Travelling Salesperson in an Immersive Virtual Environment: Experimental Evaluation of Tracking System Device
Nowadays Virtual Reality (VR) is an extremely versatile technology capable to cope with many areas of human life, and its fast development requires constant evaluation and validation. Cognitive models of human behavior play a central role in this evaluation, aiming at obtaining high quality, safe and usable products. A problem currently faced by VR users inside immersive Virtual Environments (iVEs) consists in the Simulator-induced Sickness (SS), a particular kind of motion sickness evoked by the simulated visual motion. SS can reduce subjects’ performances, and bias data collected with VR. Although Tracking Systems (TS) were thought to reduce SS symptoms, their effective contribution is not clear. A task based on the Traveling Salaperson was implemented in an iVE to investigate whether TS (a) evoked less SS symptoms and (b) facilitated performance in participants with respect to a control condition without TS. Results showed that TS allowed reduction of many SS symptoms, but this did not produced clear benefits on the cognitive performance, mainly true for female subjects. While TSs may facilitate enjoyment of iVE reducing SS, the higher susceptibility of females suggested that VR designers and producers should consider valuable a certain training before using the iVEs.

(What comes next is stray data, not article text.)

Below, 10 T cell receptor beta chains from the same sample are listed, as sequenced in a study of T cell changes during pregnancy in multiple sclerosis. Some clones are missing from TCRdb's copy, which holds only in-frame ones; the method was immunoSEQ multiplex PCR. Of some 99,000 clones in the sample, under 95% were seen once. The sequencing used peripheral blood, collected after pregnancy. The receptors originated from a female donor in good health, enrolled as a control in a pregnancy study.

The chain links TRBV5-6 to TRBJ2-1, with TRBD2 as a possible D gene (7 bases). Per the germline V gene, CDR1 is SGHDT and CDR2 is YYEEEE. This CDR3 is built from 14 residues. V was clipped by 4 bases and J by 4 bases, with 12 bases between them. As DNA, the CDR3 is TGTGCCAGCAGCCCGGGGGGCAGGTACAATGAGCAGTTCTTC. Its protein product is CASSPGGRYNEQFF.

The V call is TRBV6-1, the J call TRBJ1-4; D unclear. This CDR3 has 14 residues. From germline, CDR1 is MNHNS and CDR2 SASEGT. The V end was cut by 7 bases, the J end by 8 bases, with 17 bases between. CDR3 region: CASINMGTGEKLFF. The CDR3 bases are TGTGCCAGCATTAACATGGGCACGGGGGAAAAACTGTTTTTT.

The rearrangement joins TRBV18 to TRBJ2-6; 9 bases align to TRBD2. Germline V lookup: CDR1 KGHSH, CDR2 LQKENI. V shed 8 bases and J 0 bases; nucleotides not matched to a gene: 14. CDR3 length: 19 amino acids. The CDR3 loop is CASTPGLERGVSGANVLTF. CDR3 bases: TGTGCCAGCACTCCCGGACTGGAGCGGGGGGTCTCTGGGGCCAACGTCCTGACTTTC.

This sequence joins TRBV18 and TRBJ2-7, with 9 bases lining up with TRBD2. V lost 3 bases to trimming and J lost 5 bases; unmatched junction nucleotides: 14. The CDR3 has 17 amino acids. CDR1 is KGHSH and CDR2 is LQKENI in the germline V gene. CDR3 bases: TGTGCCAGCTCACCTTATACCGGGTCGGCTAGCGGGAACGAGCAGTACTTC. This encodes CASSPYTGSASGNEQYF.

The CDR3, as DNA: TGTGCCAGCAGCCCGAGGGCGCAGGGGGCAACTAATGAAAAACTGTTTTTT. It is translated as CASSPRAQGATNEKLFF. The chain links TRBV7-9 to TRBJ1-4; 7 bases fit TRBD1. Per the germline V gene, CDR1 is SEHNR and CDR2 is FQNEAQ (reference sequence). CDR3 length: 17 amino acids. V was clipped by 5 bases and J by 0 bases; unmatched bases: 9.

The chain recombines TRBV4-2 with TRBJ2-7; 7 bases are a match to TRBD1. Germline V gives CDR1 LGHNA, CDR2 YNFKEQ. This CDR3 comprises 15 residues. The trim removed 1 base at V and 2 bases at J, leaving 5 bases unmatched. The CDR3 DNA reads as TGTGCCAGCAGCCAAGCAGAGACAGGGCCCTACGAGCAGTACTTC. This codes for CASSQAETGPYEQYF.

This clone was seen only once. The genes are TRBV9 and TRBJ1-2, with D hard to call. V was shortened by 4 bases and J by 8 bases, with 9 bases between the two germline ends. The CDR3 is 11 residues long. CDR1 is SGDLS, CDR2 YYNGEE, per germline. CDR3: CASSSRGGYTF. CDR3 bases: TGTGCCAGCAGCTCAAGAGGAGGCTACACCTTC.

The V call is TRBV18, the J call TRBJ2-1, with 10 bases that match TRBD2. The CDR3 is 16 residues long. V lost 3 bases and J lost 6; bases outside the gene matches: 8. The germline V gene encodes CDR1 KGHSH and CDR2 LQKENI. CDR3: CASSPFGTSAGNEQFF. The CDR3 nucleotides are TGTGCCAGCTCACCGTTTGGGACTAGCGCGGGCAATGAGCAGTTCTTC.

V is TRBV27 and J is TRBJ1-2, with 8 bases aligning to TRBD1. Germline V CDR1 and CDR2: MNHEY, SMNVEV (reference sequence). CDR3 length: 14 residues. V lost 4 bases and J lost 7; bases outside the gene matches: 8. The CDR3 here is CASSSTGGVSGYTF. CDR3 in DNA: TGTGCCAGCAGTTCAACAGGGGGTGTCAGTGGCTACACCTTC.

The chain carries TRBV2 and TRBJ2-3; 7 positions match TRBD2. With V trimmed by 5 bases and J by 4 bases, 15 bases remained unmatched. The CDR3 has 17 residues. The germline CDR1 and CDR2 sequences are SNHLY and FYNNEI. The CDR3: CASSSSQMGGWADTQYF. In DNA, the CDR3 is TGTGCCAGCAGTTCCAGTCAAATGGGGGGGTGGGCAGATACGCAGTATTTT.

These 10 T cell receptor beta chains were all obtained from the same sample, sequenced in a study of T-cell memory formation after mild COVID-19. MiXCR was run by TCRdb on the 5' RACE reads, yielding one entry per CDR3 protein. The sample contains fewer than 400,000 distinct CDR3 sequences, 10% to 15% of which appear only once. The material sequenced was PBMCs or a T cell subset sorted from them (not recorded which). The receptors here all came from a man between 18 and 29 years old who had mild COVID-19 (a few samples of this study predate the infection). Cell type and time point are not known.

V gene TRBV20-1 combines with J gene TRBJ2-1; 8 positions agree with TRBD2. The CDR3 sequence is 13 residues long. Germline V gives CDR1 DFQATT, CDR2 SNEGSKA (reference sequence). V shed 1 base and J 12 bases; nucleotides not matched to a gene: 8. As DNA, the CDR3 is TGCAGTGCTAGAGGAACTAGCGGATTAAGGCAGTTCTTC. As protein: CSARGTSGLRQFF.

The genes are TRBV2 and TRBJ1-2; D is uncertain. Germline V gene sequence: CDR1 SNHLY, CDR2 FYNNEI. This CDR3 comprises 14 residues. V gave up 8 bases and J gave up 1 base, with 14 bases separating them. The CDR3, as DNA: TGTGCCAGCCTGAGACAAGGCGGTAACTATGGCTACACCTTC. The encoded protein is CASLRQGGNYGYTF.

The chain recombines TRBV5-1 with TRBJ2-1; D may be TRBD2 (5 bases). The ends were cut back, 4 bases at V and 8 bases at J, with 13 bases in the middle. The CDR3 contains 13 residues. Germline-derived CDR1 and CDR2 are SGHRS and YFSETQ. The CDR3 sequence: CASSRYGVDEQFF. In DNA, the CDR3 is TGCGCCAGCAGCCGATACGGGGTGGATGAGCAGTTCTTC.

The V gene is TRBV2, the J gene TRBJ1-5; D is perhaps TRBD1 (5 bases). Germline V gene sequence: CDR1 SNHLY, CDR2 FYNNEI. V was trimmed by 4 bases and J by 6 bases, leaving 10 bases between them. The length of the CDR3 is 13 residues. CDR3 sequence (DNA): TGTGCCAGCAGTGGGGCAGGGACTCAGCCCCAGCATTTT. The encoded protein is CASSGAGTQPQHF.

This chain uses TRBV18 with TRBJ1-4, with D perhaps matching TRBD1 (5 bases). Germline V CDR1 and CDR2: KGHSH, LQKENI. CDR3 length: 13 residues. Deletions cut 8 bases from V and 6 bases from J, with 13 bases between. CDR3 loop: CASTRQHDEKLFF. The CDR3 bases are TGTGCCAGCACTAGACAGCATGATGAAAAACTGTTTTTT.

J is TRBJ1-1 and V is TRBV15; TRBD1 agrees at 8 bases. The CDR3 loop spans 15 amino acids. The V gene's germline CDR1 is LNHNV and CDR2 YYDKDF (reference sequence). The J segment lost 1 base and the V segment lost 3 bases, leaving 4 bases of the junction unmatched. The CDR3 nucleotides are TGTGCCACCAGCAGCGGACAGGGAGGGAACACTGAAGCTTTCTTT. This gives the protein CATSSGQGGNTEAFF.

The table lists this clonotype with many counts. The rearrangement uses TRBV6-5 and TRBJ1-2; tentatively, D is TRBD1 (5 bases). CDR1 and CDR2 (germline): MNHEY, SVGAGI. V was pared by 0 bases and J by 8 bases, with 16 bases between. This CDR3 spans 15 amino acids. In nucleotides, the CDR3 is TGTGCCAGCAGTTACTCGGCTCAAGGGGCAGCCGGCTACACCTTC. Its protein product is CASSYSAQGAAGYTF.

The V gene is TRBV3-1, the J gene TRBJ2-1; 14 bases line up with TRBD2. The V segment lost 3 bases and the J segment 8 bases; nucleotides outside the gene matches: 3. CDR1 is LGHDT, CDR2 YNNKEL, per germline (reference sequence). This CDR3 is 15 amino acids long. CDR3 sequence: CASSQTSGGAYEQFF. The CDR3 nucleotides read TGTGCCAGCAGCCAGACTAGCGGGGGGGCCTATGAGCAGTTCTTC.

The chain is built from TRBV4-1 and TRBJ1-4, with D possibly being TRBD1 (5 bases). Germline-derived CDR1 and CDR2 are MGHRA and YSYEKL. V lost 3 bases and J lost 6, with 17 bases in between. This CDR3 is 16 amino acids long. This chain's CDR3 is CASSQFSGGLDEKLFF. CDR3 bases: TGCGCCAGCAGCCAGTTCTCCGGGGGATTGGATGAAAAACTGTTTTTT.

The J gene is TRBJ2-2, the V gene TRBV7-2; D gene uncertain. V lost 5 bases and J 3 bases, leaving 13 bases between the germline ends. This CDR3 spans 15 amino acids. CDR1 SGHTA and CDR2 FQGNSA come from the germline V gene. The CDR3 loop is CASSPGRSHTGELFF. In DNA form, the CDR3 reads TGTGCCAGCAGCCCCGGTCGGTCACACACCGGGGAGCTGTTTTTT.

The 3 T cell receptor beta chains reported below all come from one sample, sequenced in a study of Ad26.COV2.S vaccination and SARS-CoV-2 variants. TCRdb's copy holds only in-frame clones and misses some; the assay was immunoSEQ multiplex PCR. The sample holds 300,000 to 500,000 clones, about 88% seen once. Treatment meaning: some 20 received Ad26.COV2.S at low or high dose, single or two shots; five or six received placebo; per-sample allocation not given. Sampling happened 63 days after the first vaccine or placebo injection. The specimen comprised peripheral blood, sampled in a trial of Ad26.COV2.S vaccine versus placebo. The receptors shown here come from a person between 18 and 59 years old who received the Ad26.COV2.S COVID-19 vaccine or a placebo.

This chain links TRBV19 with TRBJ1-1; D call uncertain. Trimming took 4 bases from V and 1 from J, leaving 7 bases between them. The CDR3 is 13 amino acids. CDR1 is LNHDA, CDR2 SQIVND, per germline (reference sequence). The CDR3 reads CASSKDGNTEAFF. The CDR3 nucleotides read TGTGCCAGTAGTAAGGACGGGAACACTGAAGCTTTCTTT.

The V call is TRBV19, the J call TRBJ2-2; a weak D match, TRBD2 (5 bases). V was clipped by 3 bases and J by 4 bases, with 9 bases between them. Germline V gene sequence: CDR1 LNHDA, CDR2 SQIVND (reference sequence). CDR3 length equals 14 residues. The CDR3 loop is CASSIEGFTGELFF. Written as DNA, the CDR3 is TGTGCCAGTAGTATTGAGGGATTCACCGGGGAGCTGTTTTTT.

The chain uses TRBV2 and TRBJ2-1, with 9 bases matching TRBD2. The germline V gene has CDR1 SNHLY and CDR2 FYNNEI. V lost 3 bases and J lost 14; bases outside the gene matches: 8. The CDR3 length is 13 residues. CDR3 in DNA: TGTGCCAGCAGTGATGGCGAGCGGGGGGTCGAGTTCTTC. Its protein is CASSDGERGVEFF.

KeywordsTracking System Visuospatial planning Navigation Simulator sickness Immersive virtual environments Gender
The activity presented in the paper was part of a BMBF framed project research, namely the ViERforES project (www.vierfores.de), from the Fraunhofer IFF in Magdeburg. We thank Dr. Eberhard Blümel and the other collaborators from the Virtual Development Training Centre for the support and cooperation.
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